So what happens if we take environmentally adapted heifers out of their dynamic environment and develop them in a static nutritional environment? In New Mexico, Mulliniks et al. (2013a) showed the impact of programing animals to fit their given production environment. These researchers developed yearling beef heifers on native range receiving one of two protein supplements (low-rumen undegradable protein vs high-rumen undegradable protein) or a control set of heifers developed in a feedlot. During the developmental treatment period, heifers developed in the feedlot had increased average daily gain (1.5 lb/d) from the initiation of treatments to the start of breeding compared with range-raised heifers consuming low-quality range with protein supplementation (0.58 lb/d). Even with the low average daily gain until breeding, retention rate through 5 years of age for range-developed heifers fed a high-RUP supplement was 68% compared with 41% heifers fed a lower-RUP supplement and 42% for heifers developed in a feedlot (see Figure 1 below). This study indicated the short- and long-term impact that developing heifers to fit their environment can have on biological and economic efficiency.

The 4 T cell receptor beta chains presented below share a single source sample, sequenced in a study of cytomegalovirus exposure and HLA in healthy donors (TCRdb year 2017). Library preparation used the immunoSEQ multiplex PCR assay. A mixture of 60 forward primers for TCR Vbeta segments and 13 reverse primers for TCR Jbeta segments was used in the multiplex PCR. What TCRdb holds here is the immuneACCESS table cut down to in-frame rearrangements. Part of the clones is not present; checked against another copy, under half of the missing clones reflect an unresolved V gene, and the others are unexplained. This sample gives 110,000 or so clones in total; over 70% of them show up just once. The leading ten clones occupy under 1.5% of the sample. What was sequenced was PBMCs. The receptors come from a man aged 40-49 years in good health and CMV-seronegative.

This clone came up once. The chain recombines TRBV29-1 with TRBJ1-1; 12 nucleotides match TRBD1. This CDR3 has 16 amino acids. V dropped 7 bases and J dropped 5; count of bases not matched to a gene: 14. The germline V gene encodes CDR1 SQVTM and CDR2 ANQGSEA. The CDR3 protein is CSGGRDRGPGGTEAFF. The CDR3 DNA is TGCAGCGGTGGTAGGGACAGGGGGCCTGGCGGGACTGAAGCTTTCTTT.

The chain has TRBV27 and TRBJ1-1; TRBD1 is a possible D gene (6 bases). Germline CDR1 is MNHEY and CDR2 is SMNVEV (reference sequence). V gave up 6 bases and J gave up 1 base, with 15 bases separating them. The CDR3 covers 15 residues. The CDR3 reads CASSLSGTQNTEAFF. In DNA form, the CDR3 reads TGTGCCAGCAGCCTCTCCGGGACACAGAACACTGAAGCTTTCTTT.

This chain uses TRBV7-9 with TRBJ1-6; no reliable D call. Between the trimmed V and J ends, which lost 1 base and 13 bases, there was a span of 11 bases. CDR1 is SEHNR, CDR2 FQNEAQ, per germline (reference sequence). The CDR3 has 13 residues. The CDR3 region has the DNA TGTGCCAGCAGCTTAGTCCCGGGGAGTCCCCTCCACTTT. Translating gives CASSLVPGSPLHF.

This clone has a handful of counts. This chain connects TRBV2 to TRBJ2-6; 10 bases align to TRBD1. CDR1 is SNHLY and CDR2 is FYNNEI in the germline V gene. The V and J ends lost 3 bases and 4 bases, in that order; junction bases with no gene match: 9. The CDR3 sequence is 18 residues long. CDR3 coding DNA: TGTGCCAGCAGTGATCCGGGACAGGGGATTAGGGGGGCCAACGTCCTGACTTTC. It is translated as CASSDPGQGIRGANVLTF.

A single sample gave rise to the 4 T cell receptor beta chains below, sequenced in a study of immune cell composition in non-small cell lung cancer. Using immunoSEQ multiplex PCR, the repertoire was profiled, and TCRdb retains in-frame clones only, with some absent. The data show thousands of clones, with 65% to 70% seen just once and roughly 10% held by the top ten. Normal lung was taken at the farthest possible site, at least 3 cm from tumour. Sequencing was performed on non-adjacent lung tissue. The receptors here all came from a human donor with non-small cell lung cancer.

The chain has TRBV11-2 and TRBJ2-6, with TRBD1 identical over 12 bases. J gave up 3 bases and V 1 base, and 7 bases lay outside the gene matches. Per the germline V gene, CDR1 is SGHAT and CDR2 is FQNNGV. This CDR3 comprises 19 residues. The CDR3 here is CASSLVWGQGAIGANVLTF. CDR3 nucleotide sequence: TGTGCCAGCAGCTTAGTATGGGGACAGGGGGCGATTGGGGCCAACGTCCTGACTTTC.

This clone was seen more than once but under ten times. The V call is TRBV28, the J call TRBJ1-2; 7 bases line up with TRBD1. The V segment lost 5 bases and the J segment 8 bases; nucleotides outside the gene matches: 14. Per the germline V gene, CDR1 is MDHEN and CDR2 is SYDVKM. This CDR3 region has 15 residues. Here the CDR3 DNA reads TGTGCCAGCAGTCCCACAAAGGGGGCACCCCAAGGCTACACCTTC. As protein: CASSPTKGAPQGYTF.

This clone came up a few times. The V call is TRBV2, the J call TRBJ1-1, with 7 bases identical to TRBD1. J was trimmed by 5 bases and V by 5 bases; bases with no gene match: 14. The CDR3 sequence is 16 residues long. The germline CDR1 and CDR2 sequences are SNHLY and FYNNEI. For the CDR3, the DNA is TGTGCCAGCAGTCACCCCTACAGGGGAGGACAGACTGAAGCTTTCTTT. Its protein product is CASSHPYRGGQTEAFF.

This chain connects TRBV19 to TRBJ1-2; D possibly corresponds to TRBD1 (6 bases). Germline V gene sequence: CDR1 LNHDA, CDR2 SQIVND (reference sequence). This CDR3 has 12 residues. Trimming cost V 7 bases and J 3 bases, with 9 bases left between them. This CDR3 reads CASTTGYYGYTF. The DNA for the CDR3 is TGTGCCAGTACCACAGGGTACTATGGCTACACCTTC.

Figure 1. Retention rate of heifers grazing native dormant range with two types of protein supplementation (36RUP and 50RUP) or fed a growing diet in a drylot. Values shown in breeding yr 1 are heifer pregnancy rates. Breeding years 2 through 4 are proportion of the original heifers treated that were remaining at end of breeding in yr 2, 3, and 4. Retention tended (*P > 0.08) to differ among treatments in breeding yr 1 and 2, but was greater for 50RUP than 36RUP and DRYLOT cows in breeding yr 3 and 4 (**P < 0.01). 36RUP = 36% CP cottonseed meal base supplement fed 3 d/wk supplying 36% RUP; 50RUP = 36% CP supplement fed 3×/wk supplying 50% RUP; DRYLOT = corn silage diet fed in drylot to gain 0.68 kg/d. Adapted from Mulliniks et al. (2013).